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Household triclosan and triclocarban effects on the infant and maternal microbiome.

Authors
  • Ribado, Jessica V1
  • Ley, Catherine2
  • Haggerty, Thomas D2
  • Tkachenko, Ekaterina3
  • Bhatt, Ami S4, 3
  • Parsonnet, Julie5, 6
  • 1 Department of Genetics, Stanford University, Stanford, CA, USA.
  • 2 Division of Infectious Diseases and Geographic Medicine, Department of Medicine, Stanford University, Stanford, CA, USA.
  • 3 Division of Hematology, Department of Medicine, Stanford University, Stanford, CA, USA.
  • 4 Department of Genetics, Stanford University, Stanford, CA, USA [email protected] [email protected]
  • 5 Division of Infectious Diseases and Geographic Medicine, Department of Medicine, Stanford University, Stanford, CA, USA [email protected] [email protected]
  • 6 Division of Epidemiology, Department of Health Research and Policy, Stanford University, Stanford, CA, USA.
Type
Published Article
Journal
EMBO Molecular Medicine
Publisher
EMBO
Publication Date
Dec 01, 2017
Volume
9
Issue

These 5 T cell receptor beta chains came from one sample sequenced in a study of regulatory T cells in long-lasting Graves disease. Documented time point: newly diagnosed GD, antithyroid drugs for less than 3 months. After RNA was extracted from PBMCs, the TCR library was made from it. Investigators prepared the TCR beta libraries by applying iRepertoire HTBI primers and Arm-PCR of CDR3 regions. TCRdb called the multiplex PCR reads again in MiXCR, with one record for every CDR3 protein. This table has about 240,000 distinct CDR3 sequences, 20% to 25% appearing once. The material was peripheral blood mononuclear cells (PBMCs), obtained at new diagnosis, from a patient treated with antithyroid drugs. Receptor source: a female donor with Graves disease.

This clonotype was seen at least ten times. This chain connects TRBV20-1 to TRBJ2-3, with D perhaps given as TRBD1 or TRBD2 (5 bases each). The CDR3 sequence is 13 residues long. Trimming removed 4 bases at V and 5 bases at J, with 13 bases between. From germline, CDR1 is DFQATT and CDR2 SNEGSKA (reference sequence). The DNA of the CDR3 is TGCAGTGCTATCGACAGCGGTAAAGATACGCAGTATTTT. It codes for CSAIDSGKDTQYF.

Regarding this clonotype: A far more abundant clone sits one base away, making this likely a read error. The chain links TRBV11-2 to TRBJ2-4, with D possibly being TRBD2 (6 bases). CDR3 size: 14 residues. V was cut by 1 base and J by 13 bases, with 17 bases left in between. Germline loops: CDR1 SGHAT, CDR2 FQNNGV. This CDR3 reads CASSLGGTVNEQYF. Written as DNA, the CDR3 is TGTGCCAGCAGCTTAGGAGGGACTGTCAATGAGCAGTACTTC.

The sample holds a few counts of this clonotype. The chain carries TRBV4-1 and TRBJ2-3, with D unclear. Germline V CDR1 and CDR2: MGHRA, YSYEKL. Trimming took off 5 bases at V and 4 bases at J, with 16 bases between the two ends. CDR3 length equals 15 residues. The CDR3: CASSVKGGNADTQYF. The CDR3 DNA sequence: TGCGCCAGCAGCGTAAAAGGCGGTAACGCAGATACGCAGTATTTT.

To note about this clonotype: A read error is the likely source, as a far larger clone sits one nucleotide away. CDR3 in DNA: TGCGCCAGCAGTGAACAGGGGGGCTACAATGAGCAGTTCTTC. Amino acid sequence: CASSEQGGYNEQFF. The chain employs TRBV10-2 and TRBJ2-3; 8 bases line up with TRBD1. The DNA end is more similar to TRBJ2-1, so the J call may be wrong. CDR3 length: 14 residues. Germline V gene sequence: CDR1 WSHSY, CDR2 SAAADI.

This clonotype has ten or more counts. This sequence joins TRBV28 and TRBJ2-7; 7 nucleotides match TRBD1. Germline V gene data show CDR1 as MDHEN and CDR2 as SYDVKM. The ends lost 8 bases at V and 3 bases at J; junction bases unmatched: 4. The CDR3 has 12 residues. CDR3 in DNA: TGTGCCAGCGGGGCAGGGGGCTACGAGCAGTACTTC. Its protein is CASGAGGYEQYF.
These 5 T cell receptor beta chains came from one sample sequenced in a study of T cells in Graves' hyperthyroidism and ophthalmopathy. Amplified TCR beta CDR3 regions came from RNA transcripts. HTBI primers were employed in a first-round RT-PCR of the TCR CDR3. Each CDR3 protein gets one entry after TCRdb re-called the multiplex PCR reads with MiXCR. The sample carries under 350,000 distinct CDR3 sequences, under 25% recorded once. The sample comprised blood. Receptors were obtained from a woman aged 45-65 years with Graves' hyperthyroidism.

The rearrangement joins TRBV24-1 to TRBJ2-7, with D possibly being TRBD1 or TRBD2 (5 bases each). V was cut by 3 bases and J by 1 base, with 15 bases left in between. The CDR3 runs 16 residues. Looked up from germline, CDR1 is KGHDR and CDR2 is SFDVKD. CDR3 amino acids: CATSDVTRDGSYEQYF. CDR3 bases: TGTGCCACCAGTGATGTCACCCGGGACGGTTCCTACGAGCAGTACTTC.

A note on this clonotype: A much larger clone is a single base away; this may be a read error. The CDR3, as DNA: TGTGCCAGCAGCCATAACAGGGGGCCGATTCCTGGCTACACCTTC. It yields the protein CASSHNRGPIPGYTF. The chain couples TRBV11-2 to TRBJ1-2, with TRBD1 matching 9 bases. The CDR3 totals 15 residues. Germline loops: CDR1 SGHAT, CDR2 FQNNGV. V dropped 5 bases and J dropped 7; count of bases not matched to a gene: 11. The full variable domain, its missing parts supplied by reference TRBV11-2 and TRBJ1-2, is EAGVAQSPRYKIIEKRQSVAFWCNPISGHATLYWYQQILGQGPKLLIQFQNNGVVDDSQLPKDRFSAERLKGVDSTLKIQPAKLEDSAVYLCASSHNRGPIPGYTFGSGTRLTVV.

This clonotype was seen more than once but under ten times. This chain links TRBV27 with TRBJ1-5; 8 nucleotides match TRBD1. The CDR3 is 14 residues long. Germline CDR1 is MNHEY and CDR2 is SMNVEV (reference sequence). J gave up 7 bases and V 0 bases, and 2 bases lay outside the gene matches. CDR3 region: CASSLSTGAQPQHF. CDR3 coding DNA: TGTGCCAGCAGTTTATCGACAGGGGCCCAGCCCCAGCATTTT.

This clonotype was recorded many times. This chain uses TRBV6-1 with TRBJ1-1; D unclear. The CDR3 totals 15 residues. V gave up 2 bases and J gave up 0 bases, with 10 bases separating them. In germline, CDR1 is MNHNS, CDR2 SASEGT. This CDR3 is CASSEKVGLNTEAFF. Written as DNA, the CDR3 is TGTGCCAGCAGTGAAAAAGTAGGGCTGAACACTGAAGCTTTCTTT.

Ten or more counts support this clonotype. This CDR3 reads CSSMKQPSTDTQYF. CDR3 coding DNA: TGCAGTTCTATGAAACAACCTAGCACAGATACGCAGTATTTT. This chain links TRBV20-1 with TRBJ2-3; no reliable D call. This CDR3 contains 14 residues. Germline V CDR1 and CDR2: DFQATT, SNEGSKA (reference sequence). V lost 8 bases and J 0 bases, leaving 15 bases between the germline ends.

12
Pages
1732–1741
Identifiers
DOI: 10.15252/emmm.201707882
PMID: 29030459
Source
Medline
Keywords
License
Unknown

Abstract

In 2016, the US Food and Drug Administration banned the use of specific microbicides in some household and personal wash products due to concerns that these chemicals might induce antibiotic resistance or disrupt human microbial communities. Triclosan and triclocarban (referred to as TCs) are the most common antimicrobials in household and personal care products, but the extent to which TC exposure perturbs microbial communities in humans, particularly during infant development, was unknown. We conducted a randomized intervention of TC-containing household and personal care products during the first year following birth to characterize whether TC exposure from wash products perturbs microbial communities in mothers and their infants. Longitudinal survey of the gut microbiota using 16S ribosomal RNA amplicon sequencing showed that TC exposure from wash products did not induce global reconstruction or loss of microbial diversity of either infant or maternal gut microbiotas. Broadly antibiotic-resistant species from the phylum Proteobacteria, however, were enriched in stool samples from mothers in TC households after the introduction of triclosan-containing toothpaste. When compared by urinary triclosan level, agnostic to treatment arm, infants with higher triclosan levels also showed an enrichment of Proteobacteria species. Despite the minimal effects of TC exposure from wash products on the gut microbial community of infants and adults, detected taxonomic differences highlight the need for consumer safety testing of antimicrobial self-care products on the human microbiome and on antibiotic resistance.

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